Broker Spotlight: Emma Hamilton

April 4, 2013 4:33 pm Last Updated: April 7, 2013 12:21 am

NEW YORK—As a child, Emma Hamilton learned a lot about real estate. Growing up in a family of landowners, real estate developers, and preservationists, it was a common topic of conversation at the dinner table.

“I saw firsthand that you could buy something and fix it up and few years later you could sell it and trade up, get something nicer,” Hamilton said.

Today, she is vice president at Corcoran Group Real Estate as well as New York City’s second ever eco-broker. And she is currently sporting a fake tattoo of a whale on her forearm, courtesy of her daughter, Stella, 3, who thinks it’s funny.


Hamilton, her husband, a Swiss product designer, and her daughter are avid foodies. Stella recently ate a spicy octopus cooked by her father, who loves to grill. Hamilton believes that a neighborhood’s dining scene can influence a person when choosing a place to live.

“I think people are drawn to neighborhoods that they enjoy hanging out in,” said Hamilton.

That joy can translate to exploring the neighborhood further, eventually making the case for moving there.

For those who, like Hamilton, like to cook at home and have friends over, the kitchen becomes a key element when choosing a home. According to Hamilton, floor space in a kitchen is not as important as counter space, while a big dinner table is fundamental. 

“But most importantly you need good knives,” she added.

From Broker to Eco-Broker

Hamilton never thought of becoming a broker. She got a real estate license thinking the knowledge would be useful sometime later. Two years later, a friend was looking for a place and asked for help. That friend bought, and still owns, a one-bedroom apartment on the Upper East Side. She also became Hamilton’s greatest source of referrals.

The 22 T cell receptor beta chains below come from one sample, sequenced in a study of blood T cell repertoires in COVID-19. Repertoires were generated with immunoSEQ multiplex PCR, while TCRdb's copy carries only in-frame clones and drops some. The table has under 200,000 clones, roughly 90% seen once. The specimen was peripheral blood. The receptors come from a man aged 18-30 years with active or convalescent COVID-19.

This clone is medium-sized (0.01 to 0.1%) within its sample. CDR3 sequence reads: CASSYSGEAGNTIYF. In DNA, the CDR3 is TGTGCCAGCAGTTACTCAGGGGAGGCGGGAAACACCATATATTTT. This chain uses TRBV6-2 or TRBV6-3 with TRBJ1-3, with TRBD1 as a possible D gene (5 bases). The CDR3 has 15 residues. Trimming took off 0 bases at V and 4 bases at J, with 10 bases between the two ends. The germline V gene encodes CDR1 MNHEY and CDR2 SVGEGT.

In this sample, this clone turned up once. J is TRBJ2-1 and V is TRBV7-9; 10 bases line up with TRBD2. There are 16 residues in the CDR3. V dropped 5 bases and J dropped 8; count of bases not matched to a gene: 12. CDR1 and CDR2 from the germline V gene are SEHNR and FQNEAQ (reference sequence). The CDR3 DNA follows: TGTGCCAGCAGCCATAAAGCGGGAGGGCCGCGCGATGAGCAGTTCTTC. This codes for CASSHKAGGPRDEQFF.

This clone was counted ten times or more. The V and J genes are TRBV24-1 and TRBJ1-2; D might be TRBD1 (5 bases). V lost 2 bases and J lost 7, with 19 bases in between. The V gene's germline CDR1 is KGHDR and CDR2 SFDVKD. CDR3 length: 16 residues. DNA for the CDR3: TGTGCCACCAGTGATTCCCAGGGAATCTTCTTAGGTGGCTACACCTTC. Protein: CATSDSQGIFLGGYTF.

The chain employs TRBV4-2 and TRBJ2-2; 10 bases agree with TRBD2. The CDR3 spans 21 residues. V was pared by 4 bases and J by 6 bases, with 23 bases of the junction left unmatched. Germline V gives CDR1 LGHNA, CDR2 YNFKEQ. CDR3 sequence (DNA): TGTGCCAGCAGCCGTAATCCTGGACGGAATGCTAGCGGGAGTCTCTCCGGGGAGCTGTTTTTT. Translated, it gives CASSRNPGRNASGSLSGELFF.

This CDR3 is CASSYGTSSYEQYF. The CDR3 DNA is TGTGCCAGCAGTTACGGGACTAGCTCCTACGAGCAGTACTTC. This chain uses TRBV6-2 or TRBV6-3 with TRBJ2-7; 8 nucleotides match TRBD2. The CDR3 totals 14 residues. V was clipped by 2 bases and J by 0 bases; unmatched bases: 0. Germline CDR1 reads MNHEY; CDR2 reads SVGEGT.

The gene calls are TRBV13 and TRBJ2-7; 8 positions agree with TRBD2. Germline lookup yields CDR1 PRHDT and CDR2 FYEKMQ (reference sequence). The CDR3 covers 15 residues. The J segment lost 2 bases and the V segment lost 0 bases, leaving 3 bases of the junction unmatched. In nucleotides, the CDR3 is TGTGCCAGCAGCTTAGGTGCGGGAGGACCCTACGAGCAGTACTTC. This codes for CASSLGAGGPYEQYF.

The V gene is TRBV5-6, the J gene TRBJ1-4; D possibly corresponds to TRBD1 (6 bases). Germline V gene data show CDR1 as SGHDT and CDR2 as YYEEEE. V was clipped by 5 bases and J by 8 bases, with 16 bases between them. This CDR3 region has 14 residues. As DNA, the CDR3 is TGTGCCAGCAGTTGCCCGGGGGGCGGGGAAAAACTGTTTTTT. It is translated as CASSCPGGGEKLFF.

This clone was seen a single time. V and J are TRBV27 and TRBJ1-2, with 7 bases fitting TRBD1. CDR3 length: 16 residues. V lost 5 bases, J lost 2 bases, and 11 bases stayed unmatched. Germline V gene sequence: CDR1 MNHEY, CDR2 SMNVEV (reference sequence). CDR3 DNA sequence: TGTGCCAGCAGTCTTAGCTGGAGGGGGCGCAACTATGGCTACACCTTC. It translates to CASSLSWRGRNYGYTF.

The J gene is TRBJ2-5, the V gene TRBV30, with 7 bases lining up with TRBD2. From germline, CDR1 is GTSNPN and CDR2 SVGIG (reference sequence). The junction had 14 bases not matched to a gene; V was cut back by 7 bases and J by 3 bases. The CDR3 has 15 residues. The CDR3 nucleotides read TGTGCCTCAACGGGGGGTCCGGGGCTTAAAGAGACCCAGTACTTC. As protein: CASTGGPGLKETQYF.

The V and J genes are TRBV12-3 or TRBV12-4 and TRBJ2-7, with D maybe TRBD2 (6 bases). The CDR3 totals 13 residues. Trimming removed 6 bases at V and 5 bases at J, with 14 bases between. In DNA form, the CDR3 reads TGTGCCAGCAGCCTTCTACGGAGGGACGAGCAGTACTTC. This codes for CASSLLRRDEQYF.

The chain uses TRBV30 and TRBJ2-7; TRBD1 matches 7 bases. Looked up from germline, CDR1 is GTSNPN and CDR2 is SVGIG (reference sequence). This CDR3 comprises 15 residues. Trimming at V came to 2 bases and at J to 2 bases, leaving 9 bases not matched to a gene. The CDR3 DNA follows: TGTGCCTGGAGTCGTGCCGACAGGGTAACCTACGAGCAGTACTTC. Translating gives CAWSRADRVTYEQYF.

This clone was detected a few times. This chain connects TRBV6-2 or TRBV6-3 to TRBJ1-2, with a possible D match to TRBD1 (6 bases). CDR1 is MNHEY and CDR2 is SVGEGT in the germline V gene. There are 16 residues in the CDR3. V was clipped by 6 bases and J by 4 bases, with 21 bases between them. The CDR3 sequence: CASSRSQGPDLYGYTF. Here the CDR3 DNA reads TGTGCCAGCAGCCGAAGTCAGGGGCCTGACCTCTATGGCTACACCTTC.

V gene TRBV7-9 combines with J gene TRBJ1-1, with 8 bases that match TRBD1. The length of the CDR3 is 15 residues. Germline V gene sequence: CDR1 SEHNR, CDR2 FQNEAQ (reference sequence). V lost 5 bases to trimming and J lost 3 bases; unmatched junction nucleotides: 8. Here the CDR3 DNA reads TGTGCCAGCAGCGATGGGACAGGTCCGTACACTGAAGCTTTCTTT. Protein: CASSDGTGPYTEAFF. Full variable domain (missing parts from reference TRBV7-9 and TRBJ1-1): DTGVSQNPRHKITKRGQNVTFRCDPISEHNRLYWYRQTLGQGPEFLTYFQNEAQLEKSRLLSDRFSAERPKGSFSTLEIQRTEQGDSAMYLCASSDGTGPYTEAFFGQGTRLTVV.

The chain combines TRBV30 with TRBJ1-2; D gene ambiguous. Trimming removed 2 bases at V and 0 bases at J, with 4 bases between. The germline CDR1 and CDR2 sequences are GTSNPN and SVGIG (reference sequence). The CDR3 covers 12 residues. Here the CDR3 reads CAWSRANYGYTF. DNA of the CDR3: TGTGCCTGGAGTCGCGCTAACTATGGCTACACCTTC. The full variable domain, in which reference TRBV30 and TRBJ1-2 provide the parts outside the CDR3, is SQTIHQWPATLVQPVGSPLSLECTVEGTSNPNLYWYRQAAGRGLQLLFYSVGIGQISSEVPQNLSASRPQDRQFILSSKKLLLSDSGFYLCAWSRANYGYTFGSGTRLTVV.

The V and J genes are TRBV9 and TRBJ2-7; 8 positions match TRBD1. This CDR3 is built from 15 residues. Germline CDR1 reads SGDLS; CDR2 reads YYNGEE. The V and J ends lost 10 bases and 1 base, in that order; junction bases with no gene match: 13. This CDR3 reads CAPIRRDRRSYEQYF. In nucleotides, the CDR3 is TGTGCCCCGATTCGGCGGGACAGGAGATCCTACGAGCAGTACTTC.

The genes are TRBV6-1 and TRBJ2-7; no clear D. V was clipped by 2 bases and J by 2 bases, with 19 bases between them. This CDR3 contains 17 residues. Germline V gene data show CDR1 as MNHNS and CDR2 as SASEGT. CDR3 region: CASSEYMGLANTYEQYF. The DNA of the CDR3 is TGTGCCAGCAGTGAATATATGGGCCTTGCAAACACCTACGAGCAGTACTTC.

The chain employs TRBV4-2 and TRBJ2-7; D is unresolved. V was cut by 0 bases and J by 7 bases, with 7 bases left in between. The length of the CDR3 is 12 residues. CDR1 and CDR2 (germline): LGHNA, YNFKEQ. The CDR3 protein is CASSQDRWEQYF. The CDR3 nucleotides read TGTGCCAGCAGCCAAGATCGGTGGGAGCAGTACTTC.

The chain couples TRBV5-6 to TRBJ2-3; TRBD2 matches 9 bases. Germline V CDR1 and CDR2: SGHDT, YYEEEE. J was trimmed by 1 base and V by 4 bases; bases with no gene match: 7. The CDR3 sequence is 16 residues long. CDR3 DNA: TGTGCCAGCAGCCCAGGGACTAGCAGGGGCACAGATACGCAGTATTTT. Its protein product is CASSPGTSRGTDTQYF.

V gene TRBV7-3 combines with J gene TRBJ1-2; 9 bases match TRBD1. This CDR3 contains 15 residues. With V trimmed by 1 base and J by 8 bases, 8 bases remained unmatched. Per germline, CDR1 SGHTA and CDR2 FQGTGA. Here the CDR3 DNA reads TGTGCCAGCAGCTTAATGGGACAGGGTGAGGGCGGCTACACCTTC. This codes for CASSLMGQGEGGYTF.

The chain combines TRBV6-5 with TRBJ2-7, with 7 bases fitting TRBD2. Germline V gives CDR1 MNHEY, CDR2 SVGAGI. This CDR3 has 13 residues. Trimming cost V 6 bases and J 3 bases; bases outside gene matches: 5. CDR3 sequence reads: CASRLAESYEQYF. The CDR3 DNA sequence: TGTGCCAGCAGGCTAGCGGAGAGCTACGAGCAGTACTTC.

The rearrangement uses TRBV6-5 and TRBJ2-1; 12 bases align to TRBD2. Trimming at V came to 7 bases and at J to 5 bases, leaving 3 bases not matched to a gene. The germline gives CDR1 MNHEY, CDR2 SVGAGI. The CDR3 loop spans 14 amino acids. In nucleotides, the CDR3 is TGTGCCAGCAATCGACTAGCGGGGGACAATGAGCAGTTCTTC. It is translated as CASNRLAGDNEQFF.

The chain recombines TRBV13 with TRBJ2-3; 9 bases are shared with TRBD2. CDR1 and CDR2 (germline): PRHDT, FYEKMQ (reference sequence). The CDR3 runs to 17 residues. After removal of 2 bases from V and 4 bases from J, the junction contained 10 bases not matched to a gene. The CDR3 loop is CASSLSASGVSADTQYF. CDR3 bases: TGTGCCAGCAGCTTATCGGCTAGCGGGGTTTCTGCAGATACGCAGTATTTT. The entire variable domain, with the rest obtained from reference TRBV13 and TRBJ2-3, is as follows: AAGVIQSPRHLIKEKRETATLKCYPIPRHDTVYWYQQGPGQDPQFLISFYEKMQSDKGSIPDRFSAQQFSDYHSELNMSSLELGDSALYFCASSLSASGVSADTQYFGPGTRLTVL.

Hamilton is also New York City’s second ever eco-broker. The certification provides environmental education on a variety of topics. Applying her knowledge over the years, she developed a network of vendors and resources to help clients mitigate common issues like mold, lead paint, inefficient appliances, heat loss, lack of light, and more.

“I took it on personally more as a way to help my clients live more healthily in their homes,” Hamilton said.

Oh, the Inventory

Like many brokers today, Hamilton is struggling with the lowest number of listings on the market in decades. 

“I have great buyers. I have very qualified buyers and I have nothing to sell them,” she said.

Things are particularly tough in the townhouse market in Brooklyn, where a new listing can draw 60 to 70 people on the first day of an open house and many bids shortly after. Hamilton’s client was recently outbid by about $500,000 on a $3 million Brooklyn townhouse.

When she searched 12 Brooklyn neighborhoods for townhouses new to the market for another client, only five properties turned up. Why aren’t people selling?

“Because if you are staying in New York, there’s nothing to trade up to,” Hamilton said.

In this difficult market a broker is essential to give a buyer the best possible chances when making an offer.

“An offer isn’t just a number. There are so many components to an offer,” Hamilton said.

To help her clients be as prepared as possible to make an offer when the right property comes on the market, Hamilton has adopted a project management approach, turning the search for a home into a well-defined plan.

The Project Management Approach

Before seeing any properties, Hamilton sits down with her clients to sort out their financial situation, as well as determine their goals and a timeline. For most people, buying a home is the largest purchase they will make in their life. Hamilton walks her clients through the maze of a New York City real estate deal, from open house to signed contract.

“I’m very much like a ducks-in-a-row girl,” she said.

Having experienced the complexity of New York City real estate before she ever became a broker, Hamilton realizes that to guide a client through this market a broker must also be an educator.

“I’ve had clients that have 10 properties all over the world. But there’s no market and there’s no industry like the New York City real estate market. It’s completely different from anywhere else in the world.”